Mississippi figured prominently in American popular culture in 2017 thanks to the powerful and recently lauded works of authors
Jesmyn Ward was awarded her second National Book Award for Fiction in 2017 for her third novel, Sing, Unburied, Sing about a young, biracial boy whose drug-addicted mother takes him and his sister from their grandparents’ home on a journey across Mississippi to meet their father who has recently been released from prison.
Like her two previous novels and her 2013 memoir, Men We Reaped, about the men in her life who have died premature, sometimes violent deaths, Mississippi is an active character in all of her work, its racial and social and economic forces weighing heavily on the characters she enlivens with humanity and complexity.
Hillary Jordan’s 2008 debut Mudbound is set in the Mississippi Delta of the 1940s and follows two farming families, one African-American and one Caucasian, during and after the period when they’ve each sent a family member to fight in World War II. Her haunting imagery and beautiful prose speak to life from many characters’ points of view and reveal the chasms both large and small that exist between these two families in the post-Reconstruction, Jim Crow-era deep south. Directed and co-adapted by filmmaker Dee Rees this year into a film of the same name, the film was recently released in the theaters and on Netflix to critical acclaim.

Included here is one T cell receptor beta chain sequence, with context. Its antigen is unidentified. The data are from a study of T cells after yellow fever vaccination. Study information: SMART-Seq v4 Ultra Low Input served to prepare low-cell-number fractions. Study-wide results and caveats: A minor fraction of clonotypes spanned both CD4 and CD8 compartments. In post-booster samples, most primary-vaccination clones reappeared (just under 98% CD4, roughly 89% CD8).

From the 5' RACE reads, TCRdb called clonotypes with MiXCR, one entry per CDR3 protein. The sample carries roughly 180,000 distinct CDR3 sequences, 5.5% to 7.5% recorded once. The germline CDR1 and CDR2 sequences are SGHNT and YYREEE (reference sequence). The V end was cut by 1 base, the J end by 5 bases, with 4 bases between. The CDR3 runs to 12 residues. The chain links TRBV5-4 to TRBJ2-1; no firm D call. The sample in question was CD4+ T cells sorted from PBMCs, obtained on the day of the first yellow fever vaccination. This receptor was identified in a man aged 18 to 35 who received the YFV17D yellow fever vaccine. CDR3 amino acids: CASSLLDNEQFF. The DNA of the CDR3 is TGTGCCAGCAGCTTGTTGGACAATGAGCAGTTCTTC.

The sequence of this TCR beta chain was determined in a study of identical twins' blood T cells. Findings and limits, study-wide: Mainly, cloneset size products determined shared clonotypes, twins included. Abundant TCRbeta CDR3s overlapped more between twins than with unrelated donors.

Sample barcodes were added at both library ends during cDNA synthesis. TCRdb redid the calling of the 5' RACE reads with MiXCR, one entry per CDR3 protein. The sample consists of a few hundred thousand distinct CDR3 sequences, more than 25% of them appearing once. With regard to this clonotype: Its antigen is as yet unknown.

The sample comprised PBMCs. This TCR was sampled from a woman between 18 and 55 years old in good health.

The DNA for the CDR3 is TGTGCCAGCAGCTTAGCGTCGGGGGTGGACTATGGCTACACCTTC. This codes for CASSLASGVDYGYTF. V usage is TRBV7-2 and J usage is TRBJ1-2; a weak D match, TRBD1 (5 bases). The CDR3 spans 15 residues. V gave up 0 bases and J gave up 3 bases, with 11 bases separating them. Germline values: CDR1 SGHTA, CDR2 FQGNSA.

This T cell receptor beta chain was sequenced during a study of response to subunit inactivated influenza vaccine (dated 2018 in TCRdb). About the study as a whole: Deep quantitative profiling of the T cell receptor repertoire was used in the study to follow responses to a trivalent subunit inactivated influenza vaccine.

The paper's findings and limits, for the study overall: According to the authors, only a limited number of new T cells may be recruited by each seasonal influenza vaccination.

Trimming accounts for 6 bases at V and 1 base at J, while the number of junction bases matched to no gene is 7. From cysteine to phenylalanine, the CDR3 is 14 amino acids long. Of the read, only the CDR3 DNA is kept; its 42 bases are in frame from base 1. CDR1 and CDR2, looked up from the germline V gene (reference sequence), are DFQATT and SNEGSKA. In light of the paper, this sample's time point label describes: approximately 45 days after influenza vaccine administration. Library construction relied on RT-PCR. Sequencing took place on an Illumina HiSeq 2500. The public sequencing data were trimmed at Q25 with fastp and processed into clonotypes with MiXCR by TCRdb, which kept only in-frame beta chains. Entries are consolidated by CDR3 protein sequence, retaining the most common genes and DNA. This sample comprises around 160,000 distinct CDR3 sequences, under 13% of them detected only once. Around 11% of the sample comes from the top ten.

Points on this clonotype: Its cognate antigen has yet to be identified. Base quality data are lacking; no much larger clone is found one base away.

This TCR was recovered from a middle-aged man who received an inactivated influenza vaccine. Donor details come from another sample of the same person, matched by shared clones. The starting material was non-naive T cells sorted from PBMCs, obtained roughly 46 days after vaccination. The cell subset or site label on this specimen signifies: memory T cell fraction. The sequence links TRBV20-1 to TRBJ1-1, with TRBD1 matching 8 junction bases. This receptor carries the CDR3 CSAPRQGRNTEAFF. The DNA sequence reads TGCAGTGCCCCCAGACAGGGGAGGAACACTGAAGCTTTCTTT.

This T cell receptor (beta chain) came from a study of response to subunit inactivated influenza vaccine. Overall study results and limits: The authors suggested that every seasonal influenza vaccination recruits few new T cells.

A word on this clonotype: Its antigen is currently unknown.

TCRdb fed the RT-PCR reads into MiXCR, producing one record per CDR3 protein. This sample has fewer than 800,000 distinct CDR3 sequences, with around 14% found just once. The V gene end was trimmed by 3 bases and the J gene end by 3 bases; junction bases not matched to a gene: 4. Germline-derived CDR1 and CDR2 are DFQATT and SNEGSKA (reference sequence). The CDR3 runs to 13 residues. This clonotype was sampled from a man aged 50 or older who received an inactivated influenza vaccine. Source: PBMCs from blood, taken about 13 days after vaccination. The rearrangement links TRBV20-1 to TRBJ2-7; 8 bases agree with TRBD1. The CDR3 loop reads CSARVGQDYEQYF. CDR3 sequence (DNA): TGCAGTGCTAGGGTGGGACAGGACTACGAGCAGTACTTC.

How surprising it is, how lucky we are, when a confluence of small, random moments prompt us to shift our gaze to another place, for many of us a foreign place that we might never visit or contemplate. And in doing so we are invited into other seemingly faraway cultures that exist within our shared United States.
And while we can always turn to the voices of renowned Mississippian authors like William Faulkner, Eudora Welty, Richard Wright and Tennessee Williams, let’s take a moment to consider these other contemporary voices. These are accomplished writers who invite us in to explore a place and people and culture in the heart of the south:
- Beth Henley, dramatist whose 1981 Pulitzer Prize winner for drama Crimes of the Heart and The Miss Firecracker Contest, among her other Mississippi-set plays, combine humor and insight into relationships as they exist in the deep south.
- Kathryn Stockett, whose 2009 bestselling debut The Help chronicles African-American women working as domestic help in Caucasian 1960’s Jackson, Mississippi homes through the lens of an aspiring journalist returning home after college.
- Donna Tartt, 2014 Pulitzer Prize winner, whose novel The Little Friend takes place in 1970s Mississippi when a young girl decides to investigate the mysterious hanging of her brother years ago.
- Natasha Trethewey, former Poet Laureate of Mississippi and winner of the 2007 Pulitzer Prize for poetry for her collection Native Guard, a reference to one of the first black regiments to serve in the Civil War.
- Jesmyn Ward’s 2011 Salvage the Bones winner of her first (of two) National Book Awards, the gripping tale of a pregnant teenage girl in the rural coast off the Gulf of Mexico in the days preceding Hurricane Katrina.